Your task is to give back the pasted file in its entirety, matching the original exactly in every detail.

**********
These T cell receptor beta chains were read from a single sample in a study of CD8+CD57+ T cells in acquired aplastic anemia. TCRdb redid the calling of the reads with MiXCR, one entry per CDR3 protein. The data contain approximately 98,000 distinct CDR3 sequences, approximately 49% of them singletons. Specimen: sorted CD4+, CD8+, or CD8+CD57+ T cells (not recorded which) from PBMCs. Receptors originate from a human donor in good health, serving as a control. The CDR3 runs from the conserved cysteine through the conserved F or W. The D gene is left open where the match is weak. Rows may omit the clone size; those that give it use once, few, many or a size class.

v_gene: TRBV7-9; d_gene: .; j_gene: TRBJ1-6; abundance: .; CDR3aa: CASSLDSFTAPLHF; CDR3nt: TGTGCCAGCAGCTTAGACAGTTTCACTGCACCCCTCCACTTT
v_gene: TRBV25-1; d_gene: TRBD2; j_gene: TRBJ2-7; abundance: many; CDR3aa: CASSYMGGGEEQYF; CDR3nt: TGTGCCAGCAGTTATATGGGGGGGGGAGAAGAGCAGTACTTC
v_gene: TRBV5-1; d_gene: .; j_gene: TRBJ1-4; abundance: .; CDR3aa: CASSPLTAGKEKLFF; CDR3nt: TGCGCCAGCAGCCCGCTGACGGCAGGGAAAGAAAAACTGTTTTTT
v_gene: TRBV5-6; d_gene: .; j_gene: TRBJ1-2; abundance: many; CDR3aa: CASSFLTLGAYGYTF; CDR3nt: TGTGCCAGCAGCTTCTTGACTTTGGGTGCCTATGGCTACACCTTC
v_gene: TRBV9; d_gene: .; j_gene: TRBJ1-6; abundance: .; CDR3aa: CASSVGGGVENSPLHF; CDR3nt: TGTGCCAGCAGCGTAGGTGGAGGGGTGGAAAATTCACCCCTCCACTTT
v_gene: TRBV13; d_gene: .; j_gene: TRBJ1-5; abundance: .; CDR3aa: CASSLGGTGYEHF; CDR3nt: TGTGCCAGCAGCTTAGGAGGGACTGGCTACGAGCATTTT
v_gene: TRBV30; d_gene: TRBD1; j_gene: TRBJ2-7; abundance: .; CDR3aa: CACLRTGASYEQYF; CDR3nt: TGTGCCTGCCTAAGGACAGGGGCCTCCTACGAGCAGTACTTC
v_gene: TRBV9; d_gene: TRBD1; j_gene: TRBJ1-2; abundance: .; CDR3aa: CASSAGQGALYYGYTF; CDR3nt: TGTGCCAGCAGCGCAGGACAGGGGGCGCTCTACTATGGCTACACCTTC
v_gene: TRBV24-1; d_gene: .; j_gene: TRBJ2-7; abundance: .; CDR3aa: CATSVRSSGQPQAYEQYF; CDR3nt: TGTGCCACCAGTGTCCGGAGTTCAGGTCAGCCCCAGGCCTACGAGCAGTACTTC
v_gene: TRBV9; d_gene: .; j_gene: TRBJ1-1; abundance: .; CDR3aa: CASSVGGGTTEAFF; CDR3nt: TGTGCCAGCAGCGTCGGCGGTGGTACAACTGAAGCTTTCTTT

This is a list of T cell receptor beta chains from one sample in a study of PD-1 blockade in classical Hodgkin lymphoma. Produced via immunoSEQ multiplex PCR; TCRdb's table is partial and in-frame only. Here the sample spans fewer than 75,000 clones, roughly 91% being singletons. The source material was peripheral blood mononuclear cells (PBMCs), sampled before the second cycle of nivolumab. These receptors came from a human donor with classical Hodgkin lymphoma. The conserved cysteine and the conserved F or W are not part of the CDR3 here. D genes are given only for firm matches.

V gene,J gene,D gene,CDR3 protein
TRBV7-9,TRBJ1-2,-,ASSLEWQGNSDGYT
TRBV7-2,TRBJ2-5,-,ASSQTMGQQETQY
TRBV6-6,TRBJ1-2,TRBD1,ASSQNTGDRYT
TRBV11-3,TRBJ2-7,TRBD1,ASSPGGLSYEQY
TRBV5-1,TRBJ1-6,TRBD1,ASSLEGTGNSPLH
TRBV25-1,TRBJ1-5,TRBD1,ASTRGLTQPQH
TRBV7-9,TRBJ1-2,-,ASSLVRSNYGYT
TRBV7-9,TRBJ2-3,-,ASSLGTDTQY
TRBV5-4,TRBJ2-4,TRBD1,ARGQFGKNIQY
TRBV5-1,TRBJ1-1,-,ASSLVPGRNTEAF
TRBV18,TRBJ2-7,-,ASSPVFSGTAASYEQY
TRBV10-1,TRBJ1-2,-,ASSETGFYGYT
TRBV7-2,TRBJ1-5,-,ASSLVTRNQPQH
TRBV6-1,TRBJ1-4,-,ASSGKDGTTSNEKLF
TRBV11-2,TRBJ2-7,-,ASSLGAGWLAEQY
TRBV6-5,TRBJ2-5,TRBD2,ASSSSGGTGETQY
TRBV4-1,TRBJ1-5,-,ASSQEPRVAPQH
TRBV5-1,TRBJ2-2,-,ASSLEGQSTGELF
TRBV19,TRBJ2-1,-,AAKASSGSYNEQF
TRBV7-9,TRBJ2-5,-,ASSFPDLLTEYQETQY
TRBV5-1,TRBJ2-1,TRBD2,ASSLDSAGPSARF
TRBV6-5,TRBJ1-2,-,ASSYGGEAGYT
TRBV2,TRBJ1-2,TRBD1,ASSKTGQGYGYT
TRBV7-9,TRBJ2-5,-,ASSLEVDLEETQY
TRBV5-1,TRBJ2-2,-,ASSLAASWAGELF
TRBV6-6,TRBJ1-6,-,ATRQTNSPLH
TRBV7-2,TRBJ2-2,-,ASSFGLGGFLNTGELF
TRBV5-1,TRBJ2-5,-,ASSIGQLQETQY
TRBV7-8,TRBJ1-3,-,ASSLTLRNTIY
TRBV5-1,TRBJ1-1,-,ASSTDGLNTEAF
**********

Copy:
These T cell receptor beta chains were read from a single sample in a study of CD8+CD57+ T cells in acquired aplastic anemia. TCRdb redid the calling of the reads with MiXCR, one entry per CDR3 protein. The data contain approximately 98,000 distinct CDR3 sequences, approximately 49% of them singletons. Specimen: sorted CD4+, CD8+, or CD8+CD57+ T cells (not recorded which) from PBMCs. Receptors originate from a human donor in good health, serving as a control. The CDR3 runs from the conserved cysteine through the conserved F or W. The D gene is left open where the match is weak. Rows may omit the clone size; those that give it use once, few, many or a size class.

v_gene: TRBV7-9; d_gene: .; j_gene: TRBJ1-6; abundance: .; CDR3aa: CASSLDSFTAPLHF; CDR3nt: TGTGCCAGCAGCTTAGACAGTTTCACTGCACCCCTCCACTTT
v_gene: TRBV25-1; d_gene: TRBD2; j_gene: TRBJ2-7; abundance: many; CDR3aa: CASSYMGGGEEQYF; CDR3nt: TGTGCCAGCAGTTATATGGGGGGGGGAGAAGAGCAGTACTTC
v_gene: TRBV5-1; d_gene: .; j_gene: TRBJ1-4; abundance: .; CDR3aa: CASSPLTAGKEKLFF; CDR3nt: TGCGCCAGCAGCCCGCTGACGGCAGGGAAAGAAAAACTGTTTTTT
v_gene: TRBV5-6; d_gene: .; j_gene: TRBJ1-2; abundance: many; CDR3aa: CASSFLTLGAYGYTF; CDR3nt: TGTGCCAGCAGCTTCTTGACTTTGGGTGCCTATGGCTACACCTTC
v_gene: TRBV9; d_gene: .; j_gene: TRBJ1-6; abundance: .; CDR3aa: CASSVGGGVENSPLHF; CDR3nt: TGTGCCAGCAGCGTAGGTGGAGGGGTGGAAAATTCACCCCTCCACTTT
v_gene: TRBV13; d_gene: .; j_gene: TRBJ1-5; abundance: .; CDR3aa: CASSLGGTGYEHF; CDR3nt: TGTGCCAGCAGCTTAGGAGGGACTGGCTACGAGCATTTT
v_gene: TRBV30; d_gene: TRBD1; j_gene: TRBJ2-7; abundance: .; CDR3aa: CACLRTGASYEQYF; CDR3nt: TGTGCCTGCCTAAGGACAGGGGCCTCCTACGAGCAGTACTTC
v_gene: TRBV9; d_gene: TRBD1; j_gene: TRBJ1-2; abundance: .; CDR3aa: CASSAGQGALYYGYTF; CDR3nt: TGTGCCAGCAGCGCAGGACAGGGGGCGCTCTACTATGGCTACACCTTC
v_gene: TRBV24-1; d_gene: .; j_gene: TRBJ2-7; abundance: .; CDR3aa: CATSVRSSGQPQAYEQYF; CDR3nt: TGTGCCACCAGTGTCCGGAGTTCAGGTCAGCCCCAGGCCTACGAGCAGTACTTC
v_gene: TRBV9; d_gene: .; j_gene: TRBJ1-1; abundance: .; CDR3aa: CASSVGGGTTEAFF; CDR3nt: TGTGCCAGCAGCGTCGGCGGTGGTACAACTGAAGCTTTCTTT

This is a list of T cell receptor beta chains from one sample in a study of PD-1 blockade in classical Hodgkin lymphoma. Produced via immunoSEQ multiplex PCR; TCRdb's table is partial and in-frame only. Here the sample spans fewer than 75,000 clones, roughly 91% being singletons. The source material was peripheral blood mononuclear cells (PBMCs), sampled before the second cycle of nivolumab. These receptors came from a human donor with classical Hodgkin lymphoma. The conserved cysteine and the conserved F or W are not part of the CDR3 here. D genes are given only for firm matches.

V gene,J gene,D gene,CDR3 protein
TRBV7-9,TRBJ1-2,-,ASSLEWQGNSDGYT
TRBV7-2,TRBJ2-5,-,ASSQTMGQQETQY
TRBV6-6,TRBJ1-2,TRBD1,ASSQNTGDRYT
TRBV11-3,TRBJ2-7,TRBD1,ASSPGGLSYEQY
TRBV5-1,TRBJ1-6,TRBD1,ASSLEGTGNSPLH
TRBV25-1,TRBJ1-5,TRBD1,ASTRGLTQPQH
TRBV7-9,TRBJ1-2,-,ASSLVRSNYGYT
TRBV7-9,TRBJ2-3,-,ASSLGTDTQY
TRBV5-4,TRBJ2-4,TRBD1,ARGQFGKNIQY
TRBV5-1,TRBJ1-1,-,ASSLVPGRNTEAF
TRBV18,TRBJ2-7,-,ASSPVFSGTAASYEQY
TRBV10-1,TRBJ1-2,-,ASSETGFYGYT
TRBV7-2,TRBJ1-5,-,ASSLVTRNQPQH
TRBV6-1,TRBJ1-4,-,ASSGKDGTTSNEKLF
TRBV11-2,TRBJ2-7,-,ASSLGAGWLAEQY
TRBV6-5,TRBJ2-5,TRBD2,ASSSSGGTGETQY
TRBV4-1,TRBJ1-5,-,ASSQEPRVAPQH
TRBV5-1,TRBJ2-2,-,ASSLEGQSTGELF
TRBV19,TRBJ2-1,-,AAKASSGSYNEQF
TRBV7-9,TRBJ2-5,-,ASSFPDLLTEYQETQY
TRBV5-1,TRBJ2-1,TRBD2,ASSLDSAGPSARF
TRBV6-5,TRBJ1-2,-,ASSYGGEAGYT
TRBV2,TRBJ1-2,TRBD1,ASSKTGQGYGYT
TRBV7-9,TRBJ2-5,-,ASSLEVDLEETQY
TRBV5-1,TRBJ2-2,-,ASSLAASWAGELF
TRBV6-6,TRBJ1-6,-,ATRQTNSPLH
TRBV7-2,TRBJ2-2,-,ASSFGLGGFLNTGELF
TRBV5-1,TRBJ2-5,-,ASSIGQLQETQY
TRBV7-8,TRBJ1-3,-,ASSLTLRNTIY
TRBV5-1,TRBJ1-1,-,ASSTDGLNTEAF